CHARLESTON, S.C. — South Carolina’s highest court has declined to rehear a case involving The Episcopal Church and parishes that left the church five years ago over theological issues, including the ordination of gay priests.

The Post and Courier of Charleston reports the decision puts an end to litigation at the state level between the church and the conservative Diocese of South Carolina, which had sued to retain ownership of physical and intellectual property.

The diocese said in a news release late Saturday the motion for rehearing was denied. In August, the S.C. Supreme Court issued decisions that returned most church property to The Episcopal Church.

The denial for rehearing, like the opinions issued previously, was divided. Two justices were against rehearing the case while two supported it. One did not participate. Since no majority was reached, the rehearing was denied.

The Diocese of South Carolina dates to 1785 and is one of the original dioceses that joined to form the Episcopal Church. It left the national church in 2012 amid differences over theological issues, including the authority of Scripture and the ordination of gays. The group has since affiliated with the Anglican Church in North America, a group that formed in 2009.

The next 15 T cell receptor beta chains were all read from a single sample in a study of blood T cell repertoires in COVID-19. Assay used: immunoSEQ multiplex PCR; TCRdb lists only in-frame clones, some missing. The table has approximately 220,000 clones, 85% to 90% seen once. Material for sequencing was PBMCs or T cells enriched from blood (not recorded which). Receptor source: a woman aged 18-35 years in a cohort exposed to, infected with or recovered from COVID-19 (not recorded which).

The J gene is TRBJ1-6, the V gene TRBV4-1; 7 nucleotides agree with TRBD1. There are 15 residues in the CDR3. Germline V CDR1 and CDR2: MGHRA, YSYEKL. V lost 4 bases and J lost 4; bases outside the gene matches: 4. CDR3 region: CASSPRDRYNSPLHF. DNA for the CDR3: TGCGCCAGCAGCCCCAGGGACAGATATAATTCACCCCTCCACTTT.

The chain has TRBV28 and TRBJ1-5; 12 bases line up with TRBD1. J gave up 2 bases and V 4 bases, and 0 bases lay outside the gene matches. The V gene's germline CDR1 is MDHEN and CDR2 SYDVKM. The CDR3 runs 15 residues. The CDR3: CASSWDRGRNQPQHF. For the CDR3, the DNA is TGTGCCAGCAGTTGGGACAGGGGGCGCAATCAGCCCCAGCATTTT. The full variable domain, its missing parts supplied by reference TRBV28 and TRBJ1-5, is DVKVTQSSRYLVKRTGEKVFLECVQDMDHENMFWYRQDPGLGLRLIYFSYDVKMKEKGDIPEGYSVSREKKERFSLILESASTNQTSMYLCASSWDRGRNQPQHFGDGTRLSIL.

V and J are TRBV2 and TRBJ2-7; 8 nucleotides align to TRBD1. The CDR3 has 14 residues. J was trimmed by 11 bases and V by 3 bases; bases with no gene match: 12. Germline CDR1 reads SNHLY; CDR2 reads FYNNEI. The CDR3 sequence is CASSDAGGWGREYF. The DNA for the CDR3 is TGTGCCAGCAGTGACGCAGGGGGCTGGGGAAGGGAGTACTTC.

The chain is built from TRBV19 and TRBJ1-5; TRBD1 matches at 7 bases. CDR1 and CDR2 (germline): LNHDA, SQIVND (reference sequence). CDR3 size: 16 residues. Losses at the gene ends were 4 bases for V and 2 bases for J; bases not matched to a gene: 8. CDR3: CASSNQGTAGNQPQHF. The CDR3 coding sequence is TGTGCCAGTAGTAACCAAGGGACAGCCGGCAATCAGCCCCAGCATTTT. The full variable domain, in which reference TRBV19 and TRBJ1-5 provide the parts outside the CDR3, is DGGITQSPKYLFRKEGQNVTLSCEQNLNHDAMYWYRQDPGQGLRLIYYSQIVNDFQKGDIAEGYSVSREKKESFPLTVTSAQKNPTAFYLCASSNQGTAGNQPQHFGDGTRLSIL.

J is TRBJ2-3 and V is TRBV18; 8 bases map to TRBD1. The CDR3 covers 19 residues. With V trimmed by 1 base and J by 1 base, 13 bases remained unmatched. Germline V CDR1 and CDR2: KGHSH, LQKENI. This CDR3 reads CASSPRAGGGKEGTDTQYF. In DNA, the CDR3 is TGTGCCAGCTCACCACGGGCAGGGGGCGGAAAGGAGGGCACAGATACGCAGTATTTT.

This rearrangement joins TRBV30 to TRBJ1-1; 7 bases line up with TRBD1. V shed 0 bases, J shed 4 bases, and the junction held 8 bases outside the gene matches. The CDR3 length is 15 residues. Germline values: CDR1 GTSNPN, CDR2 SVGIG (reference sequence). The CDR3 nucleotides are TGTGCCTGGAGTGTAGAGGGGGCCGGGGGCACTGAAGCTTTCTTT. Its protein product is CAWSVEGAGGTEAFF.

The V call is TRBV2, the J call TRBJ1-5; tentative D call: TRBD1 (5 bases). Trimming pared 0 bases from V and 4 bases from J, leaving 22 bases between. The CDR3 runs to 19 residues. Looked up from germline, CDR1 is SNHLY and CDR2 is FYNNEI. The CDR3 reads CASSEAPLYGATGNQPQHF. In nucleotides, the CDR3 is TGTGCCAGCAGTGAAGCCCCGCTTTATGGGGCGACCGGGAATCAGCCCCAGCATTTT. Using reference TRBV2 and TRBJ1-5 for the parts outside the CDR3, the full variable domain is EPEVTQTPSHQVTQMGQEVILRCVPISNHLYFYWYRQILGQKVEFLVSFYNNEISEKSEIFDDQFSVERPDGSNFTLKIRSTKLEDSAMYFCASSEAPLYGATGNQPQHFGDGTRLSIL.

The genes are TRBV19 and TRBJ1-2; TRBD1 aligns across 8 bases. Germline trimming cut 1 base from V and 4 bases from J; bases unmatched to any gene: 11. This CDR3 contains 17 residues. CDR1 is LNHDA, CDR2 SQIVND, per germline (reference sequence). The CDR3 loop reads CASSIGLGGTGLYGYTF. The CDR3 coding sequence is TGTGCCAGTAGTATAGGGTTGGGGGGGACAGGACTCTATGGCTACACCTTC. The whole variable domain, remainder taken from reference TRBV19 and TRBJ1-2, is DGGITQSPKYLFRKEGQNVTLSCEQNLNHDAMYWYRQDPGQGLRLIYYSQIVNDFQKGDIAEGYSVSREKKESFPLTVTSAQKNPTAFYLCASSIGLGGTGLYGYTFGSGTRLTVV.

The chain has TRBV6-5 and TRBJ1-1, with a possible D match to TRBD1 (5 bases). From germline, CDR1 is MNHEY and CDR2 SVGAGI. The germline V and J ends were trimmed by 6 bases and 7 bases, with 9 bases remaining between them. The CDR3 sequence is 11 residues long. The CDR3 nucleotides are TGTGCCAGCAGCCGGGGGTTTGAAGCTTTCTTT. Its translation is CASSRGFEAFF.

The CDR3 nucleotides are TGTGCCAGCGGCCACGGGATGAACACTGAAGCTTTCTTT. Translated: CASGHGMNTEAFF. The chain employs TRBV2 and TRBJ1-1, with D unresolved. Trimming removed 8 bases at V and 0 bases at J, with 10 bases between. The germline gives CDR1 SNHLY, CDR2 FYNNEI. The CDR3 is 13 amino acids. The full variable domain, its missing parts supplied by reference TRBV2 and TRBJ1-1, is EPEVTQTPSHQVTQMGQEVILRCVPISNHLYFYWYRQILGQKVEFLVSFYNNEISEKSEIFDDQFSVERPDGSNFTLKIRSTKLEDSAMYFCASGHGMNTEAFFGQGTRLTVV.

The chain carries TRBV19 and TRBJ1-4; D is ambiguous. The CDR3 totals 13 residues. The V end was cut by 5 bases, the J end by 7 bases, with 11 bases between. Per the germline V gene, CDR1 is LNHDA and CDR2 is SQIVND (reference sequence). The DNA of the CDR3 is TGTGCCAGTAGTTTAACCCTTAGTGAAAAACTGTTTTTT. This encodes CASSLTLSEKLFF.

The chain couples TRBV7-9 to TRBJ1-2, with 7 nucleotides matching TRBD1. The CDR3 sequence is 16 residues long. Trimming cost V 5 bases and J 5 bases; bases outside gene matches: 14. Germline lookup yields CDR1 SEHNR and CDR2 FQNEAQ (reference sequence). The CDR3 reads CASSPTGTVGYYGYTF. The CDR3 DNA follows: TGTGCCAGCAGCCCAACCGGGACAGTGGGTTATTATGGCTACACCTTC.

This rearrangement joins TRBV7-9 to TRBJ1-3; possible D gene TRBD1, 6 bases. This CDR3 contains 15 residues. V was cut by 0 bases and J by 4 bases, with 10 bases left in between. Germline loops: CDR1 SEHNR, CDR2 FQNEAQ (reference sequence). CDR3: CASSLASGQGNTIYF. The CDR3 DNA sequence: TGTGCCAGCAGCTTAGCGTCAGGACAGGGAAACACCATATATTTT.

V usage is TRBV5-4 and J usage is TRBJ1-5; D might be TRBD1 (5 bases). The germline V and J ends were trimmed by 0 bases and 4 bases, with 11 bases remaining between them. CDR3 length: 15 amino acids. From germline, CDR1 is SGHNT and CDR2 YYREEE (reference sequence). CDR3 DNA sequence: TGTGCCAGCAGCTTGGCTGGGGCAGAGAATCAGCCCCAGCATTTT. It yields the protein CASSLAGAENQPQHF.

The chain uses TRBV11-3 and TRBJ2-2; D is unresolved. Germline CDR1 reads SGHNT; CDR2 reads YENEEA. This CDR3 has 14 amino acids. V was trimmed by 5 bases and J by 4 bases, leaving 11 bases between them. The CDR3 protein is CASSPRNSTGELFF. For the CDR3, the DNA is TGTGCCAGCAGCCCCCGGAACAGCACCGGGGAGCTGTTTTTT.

Parishes in the region that didn’t leave the national church formed a diocese now known as The Episcopal Church in South Carolina.

The conservative diocese sued in efforts to protect its identity, the diocesan seal and other symbols it uses, and $500 million in church property, including the individual parishes’ holdings, as well as large properties including an Episcopal church camp in the Charleston area.

A diocese spokesman described the court’s decision as disturbing. “Church property ownership in South Carolina is now gravely complicated,” the Rev. Jim Lewis said in a statement.

The diocese is considering a petition to the U.S. Supreme Court, he said.

If no further legal action is taken, 28 church properties now controlled by the diocese will revert to The Episcopal Church. The two sides are also engaged in mediation.

The Episcopal Church in South Carolina previously had offered a settlement to resolve the dispute, saying it would allow parishes that left to keep their individual church property, regardless of whether they remained part of The Episcopal Church.


Information from: The Post and Courier, http://www.postandcourier.com